Douglas Dunn is no snob. He’s choreographed for the Paris Opera Ballet and shown work in just about every downtown New York venue (he’ll play Dance Theater Workshop next April). But he can accommodate to a studio or a park. Homestretch, a three-year project, celebrates his 35 years enlivening the city south of 23rd Street. In the mission statement on his website, he declares, “I dance to achieve a vital, non-heroic presence.” His presence is—has been since the 1970s—anti-heroic, but it’s in no way ordinary. He dances like a lanky ordinary Joe who happens to be a wild-man dreamer, testing equilibrium, checking where a flung limb will take him. He’s in control of the uncontrolled as a choreographer as well.
His two most recent projects place him and his dancers in anti-heroic settings. Multiple Undo happens simultaneously with Elke Rindfleisch’s Other Distortions at the Elevated Acre behind 55 Water Street, as part of the Lower Manhattan Cultural Council’s Sitelines 2006, a free festival of downtown site-specific lunchtime events continuing through August.
The site slants down from a river-viewing boardwalk and platform; it’s a complex of angled paths, benches, flower beds, a lawn, and wide concrete steps for sitting or climbing on. Echinacea, lavender, tall grass, and coreopsis soldier on in the heat. Promptly at 12:30 p.m., Rindfleisch, Jean Freebury, and Matthew Dailey, wearing bright yellow outfits, sculpt big, bold moves and freeze in poses with the river at their backs. Dunn and his six dancers start by skirmishing and rolling and jumping around on a narrow strip of turf. Usually the dancers have the whole lawn, but the day I watch a giant party tent encroaches. At some point, Dunn, belly down, sticks his head under the tent and starts worming in; he emerges shortly with a narrow gray trash can over his head and stumbles around for a while.
The collaboration wanders all over the site. At one point, Rindfleisch races down the concrete tiers, neatly avoiding the spectators, and tries to run up the side of the building, although her group tends to stay at the river end of the site. Dunn’s dancers—clad in Mimi Gross’s vivid Easter-egg-colored pants and tops, with matching sneakers—stud the park with solo and duet material (tender bench-sitting duets and more combative standing ones). On occasion, performers from the two pieces occupy the same area.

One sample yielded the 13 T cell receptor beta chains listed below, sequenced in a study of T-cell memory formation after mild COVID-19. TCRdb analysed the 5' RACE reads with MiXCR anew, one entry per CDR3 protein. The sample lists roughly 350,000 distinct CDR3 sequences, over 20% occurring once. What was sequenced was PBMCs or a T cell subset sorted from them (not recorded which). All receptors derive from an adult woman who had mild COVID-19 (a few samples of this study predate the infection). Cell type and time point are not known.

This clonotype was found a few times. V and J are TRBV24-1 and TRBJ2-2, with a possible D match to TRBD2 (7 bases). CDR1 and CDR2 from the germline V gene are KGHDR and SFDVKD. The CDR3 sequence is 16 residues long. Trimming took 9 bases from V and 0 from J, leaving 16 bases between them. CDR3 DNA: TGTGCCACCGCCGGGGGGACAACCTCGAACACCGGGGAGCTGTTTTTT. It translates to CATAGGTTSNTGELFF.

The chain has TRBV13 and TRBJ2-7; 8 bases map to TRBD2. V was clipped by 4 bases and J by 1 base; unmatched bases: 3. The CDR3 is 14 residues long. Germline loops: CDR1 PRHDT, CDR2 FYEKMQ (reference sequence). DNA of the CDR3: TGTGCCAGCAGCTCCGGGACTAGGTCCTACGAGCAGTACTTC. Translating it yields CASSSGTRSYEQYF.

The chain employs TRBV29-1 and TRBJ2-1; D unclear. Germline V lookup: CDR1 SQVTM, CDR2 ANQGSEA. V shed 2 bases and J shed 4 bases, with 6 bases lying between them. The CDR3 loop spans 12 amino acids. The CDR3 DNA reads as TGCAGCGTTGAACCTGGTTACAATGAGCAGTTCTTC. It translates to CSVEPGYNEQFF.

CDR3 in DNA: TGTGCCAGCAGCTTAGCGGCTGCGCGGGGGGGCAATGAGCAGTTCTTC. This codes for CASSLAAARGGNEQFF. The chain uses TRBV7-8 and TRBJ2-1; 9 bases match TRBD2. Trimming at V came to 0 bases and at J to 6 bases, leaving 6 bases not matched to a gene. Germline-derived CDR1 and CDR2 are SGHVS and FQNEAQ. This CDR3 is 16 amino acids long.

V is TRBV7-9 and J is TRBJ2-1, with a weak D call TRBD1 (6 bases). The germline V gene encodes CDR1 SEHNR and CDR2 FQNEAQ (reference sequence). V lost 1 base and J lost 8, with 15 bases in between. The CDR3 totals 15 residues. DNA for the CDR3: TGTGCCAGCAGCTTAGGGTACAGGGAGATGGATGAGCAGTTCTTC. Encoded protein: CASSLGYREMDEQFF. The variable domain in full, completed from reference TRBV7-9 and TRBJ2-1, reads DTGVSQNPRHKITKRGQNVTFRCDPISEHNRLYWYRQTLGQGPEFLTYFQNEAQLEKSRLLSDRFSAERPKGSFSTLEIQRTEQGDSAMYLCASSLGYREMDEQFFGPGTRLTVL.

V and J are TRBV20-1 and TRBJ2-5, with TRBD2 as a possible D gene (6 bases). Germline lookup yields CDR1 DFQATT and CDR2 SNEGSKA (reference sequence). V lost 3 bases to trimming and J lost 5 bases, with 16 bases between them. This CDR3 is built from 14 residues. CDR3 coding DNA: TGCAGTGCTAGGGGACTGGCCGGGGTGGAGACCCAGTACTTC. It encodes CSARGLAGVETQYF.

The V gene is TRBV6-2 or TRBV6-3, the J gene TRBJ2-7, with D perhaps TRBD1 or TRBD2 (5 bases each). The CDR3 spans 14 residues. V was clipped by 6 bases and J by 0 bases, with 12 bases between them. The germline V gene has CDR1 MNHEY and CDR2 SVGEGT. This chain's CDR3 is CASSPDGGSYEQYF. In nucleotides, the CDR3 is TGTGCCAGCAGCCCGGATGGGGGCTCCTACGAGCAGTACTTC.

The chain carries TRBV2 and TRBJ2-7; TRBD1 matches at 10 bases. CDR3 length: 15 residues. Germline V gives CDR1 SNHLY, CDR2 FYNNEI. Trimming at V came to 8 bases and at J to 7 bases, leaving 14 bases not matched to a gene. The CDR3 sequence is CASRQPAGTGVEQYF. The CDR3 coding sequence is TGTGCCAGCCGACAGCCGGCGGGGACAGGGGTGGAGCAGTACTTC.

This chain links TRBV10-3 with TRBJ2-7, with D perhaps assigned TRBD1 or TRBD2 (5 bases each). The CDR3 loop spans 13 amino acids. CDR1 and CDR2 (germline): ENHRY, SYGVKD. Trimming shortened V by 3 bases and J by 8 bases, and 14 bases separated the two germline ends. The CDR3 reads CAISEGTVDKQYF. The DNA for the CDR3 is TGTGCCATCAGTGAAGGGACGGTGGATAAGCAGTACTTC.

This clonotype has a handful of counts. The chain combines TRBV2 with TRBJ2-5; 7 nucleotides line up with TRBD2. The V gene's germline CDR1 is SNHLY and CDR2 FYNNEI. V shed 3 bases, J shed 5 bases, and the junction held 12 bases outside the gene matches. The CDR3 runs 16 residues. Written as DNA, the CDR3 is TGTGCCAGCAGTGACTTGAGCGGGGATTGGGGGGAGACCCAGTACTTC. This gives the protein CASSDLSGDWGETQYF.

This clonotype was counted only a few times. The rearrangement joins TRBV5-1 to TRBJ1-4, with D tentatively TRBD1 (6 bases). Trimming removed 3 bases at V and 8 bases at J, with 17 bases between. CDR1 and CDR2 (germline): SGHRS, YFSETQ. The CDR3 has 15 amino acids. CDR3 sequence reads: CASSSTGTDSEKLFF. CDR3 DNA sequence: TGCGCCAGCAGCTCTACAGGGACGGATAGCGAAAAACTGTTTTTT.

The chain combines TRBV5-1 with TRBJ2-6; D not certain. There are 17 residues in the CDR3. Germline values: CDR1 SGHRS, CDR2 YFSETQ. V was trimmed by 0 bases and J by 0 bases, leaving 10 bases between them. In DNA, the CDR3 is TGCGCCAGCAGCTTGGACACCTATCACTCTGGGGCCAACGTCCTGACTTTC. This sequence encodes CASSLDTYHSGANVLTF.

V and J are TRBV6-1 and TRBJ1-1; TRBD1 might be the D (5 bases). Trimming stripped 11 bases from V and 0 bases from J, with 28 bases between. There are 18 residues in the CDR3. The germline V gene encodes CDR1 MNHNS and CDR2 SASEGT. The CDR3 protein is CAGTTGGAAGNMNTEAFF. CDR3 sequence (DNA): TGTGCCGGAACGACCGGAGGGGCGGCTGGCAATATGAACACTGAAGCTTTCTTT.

A man with a camera spots photo ops. Three people assembled for an outdoor power lunch completely ignore the event, until one of the dancers passes within three feet of their table and on beyond the place where a bemused worker has just trundled a wagon of supplies. A man holding a salad talks into his no-hands phone: “I’m watching, like, a ballet. Uh-huh. . . The baby up yet?” Another man, plugged into his music, stops two feet away from a Dunn dancer atop a bench, who appears to be wiggling and twisting her body through an invisible confined space. I wonder what song he hears her dancing to.
I have to leave shortly before the 45-minute event is over. Rindfleisch’s gang is into the second repetition of the choreography. Members of Dunn’s group (Liz Filbrun, Jessica Therese Martineau, Sari Nordman, Matt Sweeney, Jessica Weiss, and Kindra Windish) are standing on what’s left of the turf, arms raised, unmoving. The finale is coming up. You never know what you’ll find on your lunch break. Coincidental counterpoint is definitely a bonus.
In his loft on lower Broadway, Dunn presents Brisas del Caribe, a very different sort of event—about 20 minutes long, contained, and fairly tranquil. A pre-dinner snack. The taped music wanders from Couperin through Mozart to Mahler, with a significant detour into Tibetan chant. Dunn’s colleagues are four M.A. candidates in the dance department of NYU’s School of Education where he teaches. Not surprisingly, the work begins with a surprise. Lauren Albert, Hye Won (Jully) Hwang, Kyung-Ja Lee, and Hyun-Joo Su strike a series of poses, but while the three Korean women travel calmly across the room, Albert drops to the floor and sort of scrabbles to join them where they sit, their backs to us.
The women’s care is touching. They seem to have a vocabulary of moves and poses that they execute at different times, rarely in unison. One is a modified discus-thrower stance. In another, they face sideways leaning slightly back, their heads turned to us, their arms stretched down in front; they look like inexperienced beauty contest entrants. They also do a lot of hopping and jumping, but they’re not especially vigorous or weighted. Although Hwang flings her slender limbs into a fine solo, they seem to be tracing the movement lightly over a surface, their more energetic steps mild echoes of Dunn’s inimitable off-kilter, saint-in-the-desert dancing.
Enigmatic allusions to behavior crop up. Sometimes Albert reclines on the floor and watches. Sometimes the women clump or hold hands. Mahler’s Das Lied von der Erde incites new images. Dunn lifts Albert as if carrying a dead child. The women walk on their knees. He twists, turns, and collapses; they fall back over him; he crawls out of the cage of their bodies. The opening gestures recur.
The Caribbean breezes that the title refers to aren’t in evidence.
This article from the Village Voice Archive was posted on June 20, 2006